The Detroit native's short film follows one woman as she grapples with a tough decision in an anti-choice world.
Attempts to outlaw early abortions in Alabama, Georgia, Ohio and elsewhere have many anxiously considering the consequences should anti-choice advocates succeed in getting the Supreme Court to reexamine the issue of abortion rights.
In the not-so-distant, not-so-fictional world that Jabree Webber has created with her short film, It Happened One Night, we get to peek inside a world in which women’s reproductive rights have been stripped and Roe v. Wade is no longer.
Webber is writer, producer and director of the film set in 2022 which follows black protagonist Tia (General Hospital’s Paulina Bugembe) as she grapples with whether to go forward with a pregnancy. Webber doesn’t spill the exact details surrounding the circumstances by which Tia becomes pregnant, but she says the film has “a bit of #MeToo twist” – seeming to suggest that our lead may have been sexually assaulted or coerced. We watch as Tia and her fiancé toss around what to do.
“Instead of talking about it in these broad strokes, I really wanted to see how it affects people in their day-to-day, interpersonal relationships and how these really tough conversations go inside someone’s home,” Webber says. “I’ve always been curious about cases of rape and incest and so on as it pertains to access to abortion, which it can be argued that is health care for women.”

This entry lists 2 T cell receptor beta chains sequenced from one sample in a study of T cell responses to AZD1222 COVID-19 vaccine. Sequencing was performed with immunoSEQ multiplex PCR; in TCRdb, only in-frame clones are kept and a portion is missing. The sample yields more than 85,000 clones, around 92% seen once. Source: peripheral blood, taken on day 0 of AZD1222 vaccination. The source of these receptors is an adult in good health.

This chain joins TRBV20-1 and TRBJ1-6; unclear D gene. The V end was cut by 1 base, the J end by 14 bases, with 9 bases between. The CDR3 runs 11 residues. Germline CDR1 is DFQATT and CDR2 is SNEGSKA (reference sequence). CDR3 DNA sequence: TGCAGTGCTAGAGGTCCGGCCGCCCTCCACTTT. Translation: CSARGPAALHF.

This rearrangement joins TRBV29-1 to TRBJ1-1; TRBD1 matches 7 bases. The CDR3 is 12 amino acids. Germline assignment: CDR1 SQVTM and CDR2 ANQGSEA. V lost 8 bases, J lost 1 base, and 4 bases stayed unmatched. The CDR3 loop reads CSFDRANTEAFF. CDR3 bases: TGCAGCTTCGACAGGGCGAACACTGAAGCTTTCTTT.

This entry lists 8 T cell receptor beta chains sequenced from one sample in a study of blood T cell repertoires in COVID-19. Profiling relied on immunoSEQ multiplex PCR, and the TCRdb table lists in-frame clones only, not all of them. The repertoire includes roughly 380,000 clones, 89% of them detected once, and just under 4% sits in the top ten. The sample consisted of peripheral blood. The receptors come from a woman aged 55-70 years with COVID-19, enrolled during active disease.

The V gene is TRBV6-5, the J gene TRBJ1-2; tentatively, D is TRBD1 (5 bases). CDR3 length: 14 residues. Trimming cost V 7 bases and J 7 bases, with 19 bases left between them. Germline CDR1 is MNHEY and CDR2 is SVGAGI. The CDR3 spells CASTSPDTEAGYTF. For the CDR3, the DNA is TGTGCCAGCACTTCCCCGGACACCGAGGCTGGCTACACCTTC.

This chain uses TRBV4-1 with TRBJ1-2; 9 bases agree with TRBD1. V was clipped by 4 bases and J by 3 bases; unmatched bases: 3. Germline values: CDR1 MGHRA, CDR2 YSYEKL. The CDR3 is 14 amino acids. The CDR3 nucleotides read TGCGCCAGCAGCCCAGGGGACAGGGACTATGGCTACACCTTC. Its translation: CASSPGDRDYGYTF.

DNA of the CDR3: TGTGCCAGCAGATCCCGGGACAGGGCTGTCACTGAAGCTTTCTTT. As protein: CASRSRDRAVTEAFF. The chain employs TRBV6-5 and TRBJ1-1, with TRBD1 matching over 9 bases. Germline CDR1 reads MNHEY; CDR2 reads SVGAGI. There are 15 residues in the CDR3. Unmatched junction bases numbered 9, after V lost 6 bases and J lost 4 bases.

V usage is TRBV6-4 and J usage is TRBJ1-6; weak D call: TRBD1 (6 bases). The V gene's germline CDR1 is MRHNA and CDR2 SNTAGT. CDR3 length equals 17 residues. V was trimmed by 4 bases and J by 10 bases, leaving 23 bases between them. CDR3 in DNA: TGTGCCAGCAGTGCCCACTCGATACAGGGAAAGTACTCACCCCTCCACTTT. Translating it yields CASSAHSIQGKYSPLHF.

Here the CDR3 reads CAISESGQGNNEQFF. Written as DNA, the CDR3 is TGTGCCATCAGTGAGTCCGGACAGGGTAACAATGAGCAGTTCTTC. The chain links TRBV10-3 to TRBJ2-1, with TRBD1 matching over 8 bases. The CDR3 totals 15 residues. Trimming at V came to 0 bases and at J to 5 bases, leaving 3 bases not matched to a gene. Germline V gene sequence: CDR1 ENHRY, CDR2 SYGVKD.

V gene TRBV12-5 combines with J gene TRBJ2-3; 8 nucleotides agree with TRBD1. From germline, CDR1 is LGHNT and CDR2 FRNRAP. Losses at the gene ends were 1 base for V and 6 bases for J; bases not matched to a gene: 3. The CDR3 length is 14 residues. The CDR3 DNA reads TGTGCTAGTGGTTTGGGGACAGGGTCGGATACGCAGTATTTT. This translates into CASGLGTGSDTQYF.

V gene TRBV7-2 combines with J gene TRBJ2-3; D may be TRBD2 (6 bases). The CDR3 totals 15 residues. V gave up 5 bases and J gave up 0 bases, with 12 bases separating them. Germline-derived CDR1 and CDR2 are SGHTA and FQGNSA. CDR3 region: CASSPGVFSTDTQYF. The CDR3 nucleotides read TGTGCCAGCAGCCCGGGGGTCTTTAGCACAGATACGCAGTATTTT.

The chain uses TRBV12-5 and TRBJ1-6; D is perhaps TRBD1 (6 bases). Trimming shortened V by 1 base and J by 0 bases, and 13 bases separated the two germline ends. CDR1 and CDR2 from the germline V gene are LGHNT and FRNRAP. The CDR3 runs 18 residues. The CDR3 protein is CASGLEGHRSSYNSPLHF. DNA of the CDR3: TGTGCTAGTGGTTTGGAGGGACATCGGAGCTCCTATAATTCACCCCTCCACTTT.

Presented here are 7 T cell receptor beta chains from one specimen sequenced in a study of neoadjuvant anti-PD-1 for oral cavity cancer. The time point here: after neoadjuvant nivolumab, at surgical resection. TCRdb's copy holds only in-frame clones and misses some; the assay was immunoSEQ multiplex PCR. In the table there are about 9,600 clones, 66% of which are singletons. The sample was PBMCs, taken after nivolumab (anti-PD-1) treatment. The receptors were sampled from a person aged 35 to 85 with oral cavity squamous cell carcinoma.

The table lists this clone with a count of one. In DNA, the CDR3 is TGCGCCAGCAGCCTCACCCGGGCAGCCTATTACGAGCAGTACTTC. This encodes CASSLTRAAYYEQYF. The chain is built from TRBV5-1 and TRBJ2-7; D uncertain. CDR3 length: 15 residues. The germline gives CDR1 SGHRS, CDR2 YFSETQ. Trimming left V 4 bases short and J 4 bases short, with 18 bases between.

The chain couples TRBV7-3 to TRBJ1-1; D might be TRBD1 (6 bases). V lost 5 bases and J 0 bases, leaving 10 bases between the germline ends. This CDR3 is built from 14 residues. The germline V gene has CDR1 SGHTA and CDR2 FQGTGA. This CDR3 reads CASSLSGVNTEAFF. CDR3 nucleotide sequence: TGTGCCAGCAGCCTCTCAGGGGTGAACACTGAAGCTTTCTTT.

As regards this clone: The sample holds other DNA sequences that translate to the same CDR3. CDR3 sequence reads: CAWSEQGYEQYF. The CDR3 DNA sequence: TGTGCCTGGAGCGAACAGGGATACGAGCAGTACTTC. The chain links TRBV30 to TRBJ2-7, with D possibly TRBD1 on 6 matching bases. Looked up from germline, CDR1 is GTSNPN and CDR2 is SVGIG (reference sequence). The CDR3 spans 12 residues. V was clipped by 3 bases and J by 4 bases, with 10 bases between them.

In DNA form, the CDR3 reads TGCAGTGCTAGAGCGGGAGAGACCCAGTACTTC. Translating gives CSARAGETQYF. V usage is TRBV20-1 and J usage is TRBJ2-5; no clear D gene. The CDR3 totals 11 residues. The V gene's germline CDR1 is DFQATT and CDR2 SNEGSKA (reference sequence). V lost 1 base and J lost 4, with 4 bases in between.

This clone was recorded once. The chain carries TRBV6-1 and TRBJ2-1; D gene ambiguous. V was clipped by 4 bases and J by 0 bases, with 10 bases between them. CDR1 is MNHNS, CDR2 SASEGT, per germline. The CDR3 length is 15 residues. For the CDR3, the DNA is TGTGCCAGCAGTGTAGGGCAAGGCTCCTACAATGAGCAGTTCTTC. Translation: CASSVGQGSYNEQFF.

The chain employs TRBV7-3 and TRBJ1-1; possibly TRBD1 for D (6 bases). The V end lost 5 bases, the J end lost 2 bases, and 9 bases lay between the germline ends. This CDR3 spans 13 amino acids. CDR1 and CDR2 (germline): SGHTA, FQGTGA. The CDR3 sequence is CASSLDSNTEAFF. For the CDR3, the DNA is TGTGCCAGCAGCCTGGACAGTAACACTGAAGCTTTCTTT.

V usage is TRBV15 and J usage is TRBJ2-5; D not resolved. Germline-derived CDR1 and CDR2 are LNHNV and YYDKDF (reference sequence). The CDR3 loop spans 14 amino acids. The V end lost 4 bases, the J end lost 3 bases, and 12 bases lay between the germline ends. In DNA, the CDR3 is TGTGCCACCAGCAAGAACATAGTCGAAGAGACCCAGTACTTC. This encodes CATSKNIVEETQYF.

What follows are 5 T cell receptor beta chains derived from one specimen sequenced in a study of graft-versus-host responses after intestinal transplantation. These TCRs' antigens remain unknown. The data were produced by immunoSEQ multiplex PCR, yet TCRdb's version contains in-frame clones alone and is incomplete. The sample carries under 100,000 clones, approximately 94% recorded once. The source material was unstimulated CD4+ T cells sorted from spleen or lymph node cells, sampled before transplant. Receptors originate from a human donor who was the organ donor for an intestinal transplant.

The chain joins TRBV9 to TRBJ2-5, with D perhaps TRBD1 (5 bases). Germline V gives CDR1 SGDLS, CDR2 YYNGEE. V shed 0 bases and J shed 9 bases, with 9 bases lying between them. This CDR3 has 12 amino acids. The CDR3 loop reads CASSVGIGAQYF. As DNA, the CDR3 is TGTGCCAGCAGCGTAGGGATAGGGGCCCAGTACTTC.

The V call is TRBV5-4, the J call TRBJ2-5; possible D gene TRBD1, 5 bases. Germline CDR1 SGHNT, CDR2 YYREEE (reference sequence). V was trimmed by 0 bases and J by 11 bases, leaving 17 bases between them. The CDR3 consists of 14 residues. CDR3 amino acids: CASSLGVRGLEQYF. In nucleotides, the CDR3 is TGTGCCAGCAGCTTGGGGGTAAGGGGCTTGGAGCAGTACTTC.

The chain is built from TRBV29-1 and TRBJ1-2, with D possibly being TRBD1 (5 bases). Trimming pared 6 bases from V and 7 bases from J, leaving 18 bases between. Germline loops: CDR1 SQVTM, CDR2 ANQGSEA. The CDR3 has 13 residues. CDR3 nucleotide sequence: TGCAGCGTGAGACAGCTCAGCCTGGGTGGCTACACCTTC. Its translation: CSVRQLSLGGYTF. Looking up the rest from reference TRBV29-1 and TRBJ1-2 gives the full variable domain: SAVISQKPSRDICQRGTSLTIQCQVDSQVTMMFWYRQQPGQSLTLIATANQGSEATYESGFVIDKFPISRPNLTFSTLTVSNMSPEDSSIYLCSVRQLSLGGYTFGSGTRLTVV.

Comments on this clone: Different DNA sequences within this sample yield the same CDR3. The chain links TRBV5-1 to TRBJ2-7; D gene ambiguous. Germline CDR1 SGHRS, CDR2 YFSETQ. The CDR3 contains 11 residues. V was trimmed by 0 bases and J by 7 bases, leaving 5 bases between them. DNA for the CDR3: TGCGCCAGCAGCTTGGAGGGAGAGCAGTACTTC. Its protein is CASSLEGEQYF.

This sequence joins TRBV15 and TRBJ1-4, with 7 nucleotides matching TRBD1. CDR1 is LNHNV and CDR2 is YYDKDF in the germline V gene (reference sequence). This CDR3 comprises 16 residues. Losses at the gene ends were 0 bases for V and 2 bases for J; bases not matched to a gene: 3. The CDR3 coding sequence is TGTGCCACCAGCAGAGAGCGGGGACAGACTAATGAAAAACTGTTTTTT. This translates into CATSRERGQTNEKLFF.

She’s been hitting the festival circuit all summer, starting with Cannes in May, LA Shorts a few weeks back, and Webber is coming home to show on the last day of the African World Film Festival which coincides with the African World Festival at the Wright, Aug. 16-18.
“This was sort of a passion project.” She says she had no expectations going in, but says, “It was just something I felt like I needed to do. I wanted to take action and use my art to do so.” Webber says, “I was a really dramatic kid.” She started acting in youth theater in Detroit before graduating high school at 16 and moving out West for the University of Southern California’s theater program. After graduating from USC, Webber says she still wanted to act but thought her calling larger than just being in front of the camera.
She wasn’t willing to sit around waiting for things to happen. In true young person fashion, she set off to make things happen for herself and to tell the stories she thinks should be told. The response to It Happened One Nighthas been encouraging. Webber says, “People will come up and just simply say, ‘Can I hug you?’ or ‘Thank you for this.’” Not surprising, some have been less than onboard with the film’s pro-choice message.
“I have definitely had a fair share of people express their views, but the film isn’t really about bashing someone’s choice, and actually, you have to watch the film to see what she actually chooses. The film is about supporting people no matter what they choose,” she says. Webber says she hopes to plant seeds of empathy, to open hearts and minds to the idea that while an abortion may not be something you’d consider for yourself, it may be what’s right for the next woman.